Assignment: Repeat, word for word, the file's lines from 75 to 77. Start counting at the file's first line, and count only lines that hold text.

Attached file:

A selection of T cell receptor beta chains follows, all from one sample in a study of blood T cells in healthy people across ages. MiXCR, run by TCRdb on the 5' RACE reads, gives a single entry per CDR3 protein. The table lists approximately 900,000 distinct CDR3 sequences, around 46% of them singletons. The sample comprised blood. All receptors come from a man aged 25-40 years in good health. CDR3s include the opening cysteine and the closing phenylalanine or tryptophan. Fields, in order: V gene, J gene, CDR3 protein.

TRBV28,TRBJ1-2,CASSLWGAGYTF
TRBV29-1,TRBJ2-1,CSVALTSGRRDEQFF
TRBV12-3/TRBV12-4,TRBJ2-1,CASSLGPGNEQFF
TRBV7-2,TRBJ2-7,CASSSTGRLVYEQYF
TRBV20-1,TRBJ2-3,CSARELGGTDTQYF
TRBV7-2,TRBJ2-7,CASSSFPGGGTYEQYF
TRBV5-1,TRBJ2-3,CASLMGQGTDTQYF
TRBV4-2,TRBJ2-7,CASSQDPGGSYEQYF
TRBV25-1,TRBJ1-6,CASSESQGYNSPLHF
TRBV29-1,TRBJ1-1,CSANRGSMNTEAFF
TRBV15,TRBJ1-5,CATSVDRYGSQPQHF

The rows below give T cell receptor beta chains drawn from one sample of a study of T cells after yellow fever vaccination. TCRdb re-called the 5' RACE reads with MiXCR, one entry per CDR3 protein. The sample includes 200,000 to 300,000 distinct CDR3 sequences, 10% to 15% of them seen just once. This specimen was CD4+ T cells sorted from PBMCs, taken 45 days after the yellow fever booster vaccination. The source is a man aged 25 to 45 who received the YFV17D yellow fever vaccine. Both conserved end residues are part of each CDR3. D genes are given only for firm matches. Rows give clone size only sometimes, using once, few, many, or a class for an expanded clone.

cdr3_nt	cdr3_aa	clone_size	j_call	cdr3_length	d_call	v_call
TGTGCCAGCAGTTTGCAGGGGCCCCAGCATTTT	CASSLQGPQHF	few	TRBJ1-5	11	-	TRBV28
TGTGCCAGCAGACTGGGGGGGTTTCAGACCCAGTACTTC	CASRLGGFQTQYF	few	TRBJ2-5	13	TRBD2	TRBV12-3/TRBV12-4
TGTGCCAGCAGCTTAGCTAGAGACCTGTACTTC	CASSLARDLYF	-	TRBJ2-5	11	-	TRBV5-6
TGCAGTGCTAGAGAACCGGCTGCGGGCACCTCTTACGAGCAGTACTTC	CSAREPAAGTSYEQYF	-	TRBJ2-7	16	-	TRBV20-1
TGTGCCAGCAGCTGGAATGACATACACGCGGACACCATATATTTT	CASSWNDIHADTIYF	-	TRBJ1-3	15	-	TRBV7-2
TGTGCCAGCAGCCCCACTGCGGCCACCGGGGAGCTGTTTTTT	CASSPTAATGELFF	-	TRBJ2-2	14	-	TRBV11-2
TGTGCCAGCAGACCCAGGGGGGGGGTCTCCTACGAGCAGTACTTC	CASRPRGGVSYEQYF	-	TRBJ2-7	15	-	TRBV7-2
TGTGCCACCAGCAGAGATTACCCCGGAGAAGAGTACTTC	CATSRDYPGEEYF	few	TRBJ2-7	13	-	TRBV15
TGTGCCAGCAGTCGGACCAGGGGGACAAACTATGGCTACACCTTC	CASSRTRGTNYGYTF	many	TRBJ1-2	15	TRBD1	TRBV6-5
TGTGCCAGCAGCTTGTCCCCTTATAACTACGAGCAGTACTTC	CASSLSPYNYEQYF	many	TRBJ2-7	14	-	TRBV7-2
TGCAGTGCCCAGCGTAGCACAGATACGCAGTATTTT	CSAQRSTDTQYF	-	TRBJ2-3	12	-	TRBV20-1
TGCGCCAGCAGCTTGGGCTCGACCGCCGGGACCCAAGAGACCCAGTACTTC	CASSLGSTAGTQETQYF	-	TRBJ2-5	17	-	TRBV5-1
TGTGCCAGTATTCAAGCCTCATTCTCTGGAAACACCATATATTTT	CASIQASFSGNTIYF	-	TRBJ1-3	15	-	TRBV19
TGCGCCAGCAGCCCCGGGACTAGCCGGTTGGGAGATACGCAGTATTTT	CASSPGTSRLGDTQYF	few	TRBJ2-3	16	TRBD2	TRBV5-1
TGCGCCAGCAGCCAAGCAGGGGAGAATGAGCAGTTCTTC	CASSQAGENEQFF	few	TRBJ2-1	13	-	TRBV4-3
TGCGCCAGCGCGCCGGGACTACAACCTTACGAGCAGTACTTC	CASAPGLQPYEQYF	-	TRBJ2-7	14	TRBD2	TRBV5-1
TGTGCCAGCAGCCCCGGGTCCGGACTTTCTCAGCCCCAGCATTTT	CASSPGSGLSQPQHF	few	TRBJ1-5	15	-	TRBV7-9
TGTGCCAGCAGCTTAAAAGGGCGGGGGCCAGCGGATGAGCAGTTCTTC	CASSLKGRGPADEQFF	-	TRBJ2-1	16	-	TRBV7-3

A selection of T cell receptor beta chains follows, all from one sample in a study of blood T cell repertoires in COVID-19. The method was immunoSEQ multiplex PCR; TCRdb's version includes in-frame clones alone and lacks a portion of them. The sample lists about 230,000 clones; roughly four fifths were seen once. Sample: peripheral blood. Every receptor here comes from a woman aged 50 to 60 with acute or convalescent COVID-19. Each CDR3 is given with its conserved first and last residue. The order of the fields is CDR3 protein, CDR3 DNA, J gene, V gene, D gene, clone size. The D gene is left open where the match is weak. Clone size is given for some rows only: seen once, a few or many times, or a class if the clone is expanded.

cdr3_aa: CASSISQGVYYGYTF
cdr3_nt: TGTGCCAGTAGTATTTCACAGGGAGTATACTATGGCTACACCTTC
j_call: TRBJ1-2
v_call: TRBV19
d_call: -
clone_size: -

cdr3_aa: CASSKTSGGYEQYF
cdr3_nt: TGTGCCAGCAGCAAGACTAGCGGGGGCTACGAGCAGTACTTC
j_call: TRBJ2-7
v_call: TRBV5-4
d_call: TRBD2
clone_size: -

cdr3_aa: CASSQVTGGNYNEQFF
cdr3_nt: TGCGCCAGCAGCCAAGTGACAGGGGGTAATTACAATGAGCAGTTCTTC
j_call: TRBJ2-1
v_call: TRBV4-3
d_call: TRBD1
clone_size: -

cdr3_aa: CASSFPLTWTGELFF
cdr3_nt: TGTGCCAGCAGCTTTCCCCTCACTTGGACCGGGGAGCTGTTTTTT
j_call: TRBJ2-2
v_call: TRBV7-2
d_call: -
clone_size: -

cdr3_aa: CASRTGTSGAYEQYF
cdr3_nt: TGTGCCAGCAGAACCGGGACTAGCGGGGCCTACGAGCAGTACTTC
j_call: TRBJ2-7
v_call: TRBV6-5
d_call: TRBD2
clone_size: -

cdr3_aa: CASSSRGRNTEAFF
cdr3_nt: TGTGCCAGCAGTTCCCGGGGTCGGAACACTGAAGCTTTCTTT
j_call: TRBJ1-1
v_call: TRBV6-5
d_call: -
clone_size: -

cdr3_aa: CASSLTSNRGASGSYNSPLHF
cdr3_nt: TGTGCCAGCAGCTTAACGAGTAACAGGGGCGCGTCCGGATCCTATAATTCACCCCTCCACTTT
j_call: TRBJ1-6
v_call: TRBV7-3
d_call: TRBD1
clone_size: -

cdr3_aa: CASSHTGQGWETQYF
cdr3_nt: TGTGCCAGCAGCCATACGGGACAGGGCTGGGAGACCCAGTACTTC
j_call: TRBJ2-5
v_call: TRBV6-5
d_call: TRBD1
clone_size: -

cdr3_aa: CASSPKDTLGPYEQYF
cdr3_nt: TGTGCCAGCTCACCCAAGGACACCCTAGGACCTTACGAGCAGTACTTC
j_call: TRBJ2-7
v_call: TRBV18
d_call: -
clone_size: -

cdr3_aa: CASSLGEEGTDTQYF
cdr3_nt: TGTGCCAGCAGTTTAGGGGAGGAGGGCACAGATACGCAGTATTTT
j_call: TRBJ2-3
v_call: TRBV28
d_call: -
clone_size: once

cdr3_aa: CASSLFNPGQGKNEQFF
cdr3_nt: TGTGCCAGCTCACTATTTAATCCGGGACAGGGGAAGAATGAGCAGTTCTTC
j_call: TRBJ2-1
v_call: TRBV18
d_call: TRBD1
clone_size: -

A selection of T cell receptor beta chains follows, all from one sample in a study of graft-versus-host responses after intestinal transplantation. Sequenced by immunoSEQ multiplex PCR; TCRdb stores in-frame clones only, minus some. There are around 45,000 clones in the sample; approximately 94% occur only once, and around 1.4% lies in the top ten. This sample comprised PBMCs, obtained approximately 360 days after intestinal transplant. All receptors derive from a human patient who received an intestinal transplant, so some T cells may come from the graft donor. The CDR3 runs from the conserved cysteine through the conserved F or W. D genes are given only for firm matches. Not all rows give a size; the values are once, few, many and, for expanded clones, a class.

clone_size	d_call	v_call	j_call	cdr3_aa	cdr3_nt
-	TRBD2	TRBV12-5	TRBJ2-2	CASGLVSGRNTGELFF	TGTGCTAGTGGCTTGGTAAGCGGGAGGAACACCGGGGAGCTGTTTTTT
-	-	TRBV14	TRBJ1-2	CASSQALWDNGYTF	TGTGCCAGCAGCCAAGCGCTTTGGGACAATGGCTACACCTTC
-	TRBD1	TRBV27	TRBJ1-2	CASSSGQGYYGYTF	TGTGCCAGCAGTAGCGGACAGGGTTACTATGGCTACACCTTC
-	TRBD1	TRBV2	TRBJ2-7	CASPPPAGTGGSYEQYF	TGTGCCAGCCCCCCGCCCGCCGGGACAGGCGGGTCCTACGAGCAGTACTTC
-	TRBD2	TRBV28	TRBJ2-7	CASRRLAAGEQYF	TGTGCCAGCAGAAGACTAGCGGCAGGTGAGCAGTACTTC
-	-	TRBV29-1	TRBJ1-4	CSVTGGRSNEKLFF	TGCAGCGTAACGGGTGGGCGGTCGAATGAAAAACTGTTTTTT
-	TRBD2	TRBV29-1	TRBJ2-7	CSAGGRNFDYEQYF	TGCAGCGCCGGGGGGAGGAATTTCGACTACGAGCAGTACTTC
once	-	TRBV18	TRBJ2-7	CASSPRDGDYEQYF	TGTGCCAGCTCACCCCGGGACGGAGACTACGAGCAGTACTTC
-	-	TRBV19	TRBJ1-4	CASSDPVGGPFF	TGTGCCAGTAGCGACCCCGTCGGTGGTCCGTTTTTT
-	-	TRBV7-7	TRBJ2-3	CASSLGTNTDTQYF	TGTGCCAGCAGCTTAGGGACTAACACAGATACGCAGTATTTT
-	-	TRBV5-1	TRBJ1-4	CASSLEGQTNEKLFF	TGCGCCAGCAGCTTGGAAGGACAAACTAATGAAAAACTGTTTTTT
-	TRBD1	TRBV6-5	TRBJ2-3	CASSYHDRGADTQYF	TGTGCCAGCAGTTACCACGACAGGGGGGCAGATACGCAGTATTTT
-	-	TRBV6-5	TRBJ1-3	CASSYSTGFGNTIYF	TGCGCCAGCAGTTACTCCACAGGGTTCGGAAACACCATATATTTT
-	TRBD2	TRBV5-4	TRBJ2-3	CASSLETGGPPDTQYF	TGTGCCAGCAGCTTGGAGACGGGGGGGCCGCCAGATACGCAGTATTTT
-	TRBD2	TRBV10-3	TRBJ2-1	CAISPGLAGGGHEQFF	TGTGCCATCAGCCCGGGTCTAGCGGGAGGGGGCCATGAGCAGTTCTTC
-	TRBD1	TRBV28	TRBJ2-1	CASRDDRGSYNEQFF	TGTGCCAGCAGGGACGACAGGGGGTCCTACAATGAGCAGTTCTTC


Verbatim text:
clone_size: -

cdr3_aa: CASSHTGQGWETQYF
cdr3_nt: TGTGCCAGCAGCCATACGGGACAGGGCTGGGAGACCCAGTACTTC